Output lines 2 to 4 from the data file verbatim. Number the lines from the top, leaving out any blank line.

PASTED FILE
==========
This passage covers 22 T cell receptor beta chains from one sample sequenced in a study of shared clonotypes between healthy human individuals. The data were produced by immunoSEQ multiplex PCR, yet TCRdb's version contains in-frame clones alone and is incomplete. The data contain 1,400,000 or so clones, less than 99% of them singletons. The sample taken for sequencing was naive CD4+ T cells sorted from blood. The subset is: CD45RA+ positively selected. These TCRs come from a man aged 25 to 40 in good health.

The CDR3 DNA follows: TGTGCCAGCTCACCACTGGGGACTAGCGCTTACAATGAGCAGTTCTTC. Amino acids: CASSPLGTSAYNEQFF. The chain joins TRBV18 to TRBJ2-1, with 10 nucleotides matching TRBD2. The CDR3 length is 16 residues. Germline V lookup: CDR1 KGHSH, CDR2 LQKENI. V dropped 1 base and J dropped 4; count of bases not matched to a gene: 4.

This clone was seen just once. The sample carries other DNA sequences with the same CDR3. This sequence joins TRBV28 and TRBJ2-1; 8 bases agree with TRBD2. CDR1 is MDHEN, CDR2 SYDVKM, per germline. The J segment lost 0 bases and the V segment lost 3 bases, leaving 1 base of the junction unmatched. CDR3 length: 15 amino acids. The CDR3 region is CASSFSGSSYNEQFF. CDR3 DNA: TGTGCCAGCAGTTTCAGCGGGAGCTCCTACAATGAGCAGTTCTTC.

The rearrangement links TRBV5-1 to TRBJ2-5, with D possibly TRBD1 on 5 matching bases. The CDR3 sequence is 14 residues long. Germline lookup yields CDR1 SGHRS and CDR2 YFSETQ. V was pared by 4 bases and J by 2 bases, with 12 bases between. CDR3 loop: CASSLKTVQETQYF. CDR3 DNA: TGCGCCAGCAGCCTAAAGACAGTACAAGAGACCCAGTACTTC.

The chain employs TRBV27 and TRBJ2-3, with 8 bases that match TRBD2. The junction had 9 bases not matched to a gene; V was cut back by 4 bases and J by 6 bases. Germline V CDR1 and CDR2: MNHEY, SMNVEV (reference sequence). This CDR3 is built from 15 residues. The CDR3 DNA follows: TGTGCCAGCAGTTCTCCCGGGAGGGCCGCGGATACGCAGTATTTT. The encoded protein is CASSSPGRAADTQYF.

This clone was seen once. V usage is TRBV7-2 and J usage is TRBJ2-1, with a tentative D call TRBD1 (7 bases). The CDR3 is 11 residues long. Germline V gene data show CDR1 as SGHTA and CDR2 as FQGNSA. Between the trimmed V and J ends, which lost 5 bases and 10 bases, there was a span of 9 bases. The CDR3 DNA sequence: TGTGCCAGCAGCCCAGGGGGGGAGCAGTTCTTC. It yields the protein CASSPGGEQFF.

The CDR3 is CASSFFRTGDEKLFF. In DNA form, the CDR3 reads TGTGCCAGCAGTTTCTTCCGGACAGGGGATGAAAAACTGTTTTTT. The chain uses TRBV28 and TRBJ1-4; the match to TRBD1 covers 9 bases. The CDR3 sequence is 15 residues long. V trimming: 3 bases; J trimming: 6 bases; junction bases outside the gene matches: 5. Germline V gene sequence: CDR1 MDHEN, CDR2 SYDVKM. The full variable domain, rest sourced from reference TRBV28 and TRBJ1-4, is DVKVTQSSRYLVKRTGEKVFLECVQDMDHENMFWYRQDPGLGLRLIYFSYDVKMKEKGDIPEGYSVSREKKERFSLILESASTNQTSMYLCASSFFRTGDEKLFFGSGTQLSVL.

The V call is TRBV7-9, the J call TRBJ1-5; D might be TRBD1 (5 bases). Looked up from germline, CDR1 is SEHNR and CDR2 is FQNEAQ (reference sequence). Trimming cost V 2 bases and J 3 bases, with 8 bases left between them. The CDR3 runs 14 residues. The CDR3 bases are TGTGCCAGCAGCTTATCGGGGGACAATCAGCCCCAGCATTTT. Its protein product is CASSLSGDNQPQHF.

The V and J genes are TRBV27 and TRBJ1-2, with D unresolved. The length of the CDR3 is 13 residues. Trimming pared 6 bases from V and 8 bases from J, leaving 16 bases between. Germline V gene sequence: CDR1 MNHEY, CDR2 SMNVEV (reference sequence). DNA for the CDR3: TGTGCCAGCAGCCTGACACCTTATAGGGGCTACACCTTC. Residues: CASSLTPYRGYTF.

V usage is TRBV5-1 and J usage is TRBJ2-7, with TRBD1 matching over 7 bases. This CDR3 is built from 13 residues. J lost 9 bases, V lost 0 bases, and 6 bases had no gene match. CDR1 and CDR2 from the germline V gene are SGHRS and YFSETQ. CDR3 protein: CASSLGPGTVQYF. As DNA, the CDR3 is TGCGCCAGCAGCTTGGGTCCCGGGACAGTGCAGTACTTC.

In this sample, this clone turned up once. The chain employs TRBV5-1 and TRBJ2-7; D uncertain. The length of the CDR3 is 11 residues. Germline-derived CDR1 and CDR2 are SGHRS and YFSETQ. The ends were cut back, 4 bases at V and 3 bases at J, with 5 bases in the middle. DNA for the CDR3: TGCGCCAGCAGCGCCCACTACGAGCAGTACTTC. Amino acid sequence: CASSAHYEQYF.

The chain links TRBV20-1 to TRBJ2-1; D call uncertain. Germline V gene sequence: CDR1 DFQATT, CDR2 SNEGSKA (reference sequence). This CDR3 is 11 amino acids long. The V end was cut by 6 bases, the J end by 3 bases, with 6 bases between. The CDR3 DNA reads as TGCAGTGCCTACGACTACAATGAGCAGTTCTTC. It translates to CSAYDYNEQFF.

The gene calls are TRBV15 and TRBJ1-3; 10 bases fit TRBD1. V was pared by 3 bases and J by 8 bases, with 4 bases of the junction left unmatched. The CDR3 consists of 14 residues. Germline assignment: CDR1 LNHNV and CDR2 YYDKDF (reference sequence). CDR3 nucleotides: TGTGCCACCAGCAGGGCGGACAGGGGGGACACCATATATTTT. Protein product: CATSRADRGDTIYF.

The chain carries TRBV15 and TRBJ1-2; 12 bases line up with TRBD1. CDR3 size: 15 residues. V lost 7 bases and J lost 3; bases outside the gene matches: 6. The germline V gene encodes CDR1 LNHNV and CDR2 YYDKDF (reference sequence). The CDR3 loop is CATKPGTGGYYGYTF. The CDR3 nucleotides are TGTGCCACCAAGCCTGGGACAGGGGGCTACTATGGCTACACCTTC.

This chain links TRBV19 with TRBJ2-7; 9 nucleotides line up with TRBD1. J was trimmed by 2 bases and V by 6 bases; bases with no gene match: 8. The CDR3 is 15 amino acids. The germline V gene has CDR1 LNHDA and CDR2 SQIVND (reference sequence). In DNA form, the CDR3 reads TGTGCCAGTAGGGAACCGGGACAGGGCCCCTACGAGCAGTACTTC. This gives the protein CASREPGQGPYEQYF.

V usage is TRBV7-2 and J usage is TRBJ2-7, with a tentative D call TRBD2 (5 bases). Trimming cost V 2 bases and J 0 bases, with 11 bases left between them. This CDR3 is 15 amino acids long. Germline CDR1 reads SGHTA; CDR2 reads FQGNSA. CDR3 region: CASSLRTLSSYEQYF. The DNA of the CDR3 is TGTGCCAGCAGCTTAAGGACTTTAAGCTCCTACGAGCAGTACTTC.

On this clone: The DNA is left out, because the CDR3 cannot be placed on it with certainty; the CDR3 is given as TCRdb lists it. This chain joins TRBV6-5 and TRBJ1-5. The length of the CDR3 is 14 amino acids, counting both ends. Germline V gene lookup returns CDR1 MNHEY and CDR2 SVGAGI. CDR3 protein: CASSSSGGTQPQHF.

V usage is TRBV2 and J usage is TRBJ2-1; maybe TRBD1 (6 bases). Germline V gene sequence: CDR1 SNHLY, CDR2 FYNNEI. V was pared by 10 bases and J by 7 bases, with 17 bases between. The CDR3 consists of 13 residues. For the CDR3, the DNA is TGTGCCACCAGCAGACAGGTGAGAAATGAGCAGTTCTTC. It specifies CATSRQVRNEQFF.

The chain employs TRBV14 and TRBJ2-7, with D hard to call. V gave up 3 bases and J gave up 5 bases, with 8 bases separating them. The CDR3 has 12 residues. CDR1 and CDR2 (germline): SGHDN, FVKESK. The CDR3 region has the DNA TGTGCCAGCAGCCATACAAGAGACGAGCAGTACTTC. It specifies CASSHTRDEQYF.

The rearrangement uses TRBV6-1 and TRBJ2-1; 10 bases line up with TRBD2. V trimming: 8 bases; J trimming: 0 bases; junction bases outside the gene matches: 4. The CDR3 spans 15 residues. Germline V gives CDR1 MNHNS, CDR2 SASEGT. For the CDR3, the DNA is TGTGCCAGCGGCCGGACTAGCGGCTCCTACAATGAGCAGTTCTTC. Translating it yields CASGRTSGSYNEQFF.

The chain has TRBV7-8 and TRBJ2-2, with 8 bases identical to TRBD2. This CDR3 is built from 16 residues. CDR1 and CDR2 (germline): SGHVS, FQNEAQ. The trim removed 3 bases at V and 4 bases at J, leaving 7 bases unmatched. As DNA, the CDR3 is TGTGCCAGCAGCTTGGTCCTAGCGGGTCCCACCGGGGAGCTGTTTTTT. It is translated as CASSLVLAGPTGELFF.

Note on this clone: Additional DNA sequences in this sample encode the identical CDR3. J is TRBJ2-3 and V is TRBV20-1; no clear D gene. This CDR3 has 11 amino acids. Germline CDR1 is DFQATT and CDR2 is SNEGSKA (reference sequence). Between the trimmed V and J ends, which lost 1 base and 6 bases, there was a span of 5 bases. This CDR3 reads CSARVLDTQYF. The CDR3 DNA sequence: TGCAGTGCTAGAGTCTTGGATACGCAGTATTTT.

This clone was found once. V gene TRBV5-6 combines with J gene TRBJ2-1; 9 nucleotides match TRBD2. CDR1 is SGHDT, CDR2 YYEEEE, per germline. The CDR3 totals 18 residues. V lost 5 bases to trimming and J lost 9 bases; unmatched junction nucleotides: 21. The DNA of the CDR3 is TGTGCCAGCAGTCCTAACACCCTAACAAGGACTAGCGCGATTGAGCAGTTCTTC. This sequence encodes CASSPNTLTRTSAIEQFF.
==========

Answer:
The CDR3 DNA follows: TGTGCCAGCTCACCACTGGGGACTAGCGCTTACAATGAGCAGTTCTTC. Amino acids: CASSPLGTSAYNEQFF. The chain joins TRBV18 to TRBJ2-1, with 10 nucleotides matching TRBD2. The CDR3 length is 16 residues. Germline V lookup: CDR1 KGHSH, CDR2 LQKENI. V dropped 1 base and J dropped 4; count of bases not matched to a gene: 4.

This clone was seen just once. The sample carries other DNA sequences with the same CDR3. This sequence joins TRBV28 and TRBJ2-1; 8 bases agree with TRBD2. CDR1 is MDHEN, CDR2 SYDVKM, per germline. The J segment lost 0 bases and the V segment lost 3 bases, leaving 1 base of the junction unmatched. CDR3 length: 15 amino acids. The CDR3 region is CASSFSGSSYNEQFF. CDR3 DNA: TGTGCCAGCAGTTTCAGCGGGAGCTCCTACAATGAGCAGTTCTTC.

The rearrangement links TRBV5-1 to TRBJ2-5, with D possibly TRBD1 on 5 matching bases. The CDR3 sequence is 14 residues long. Germline lookup yields CDR1 SGHRS and CDR2 YFSETQ. V was pared by 4 bases and J by 2 bases, with 12 bases between. CDR3 loop: CASSLKTVQETQYF. CDR3 DNA: TGCGCCAGCAGCCTAAAGACAGTACAAGAGACCCAGTACTTC.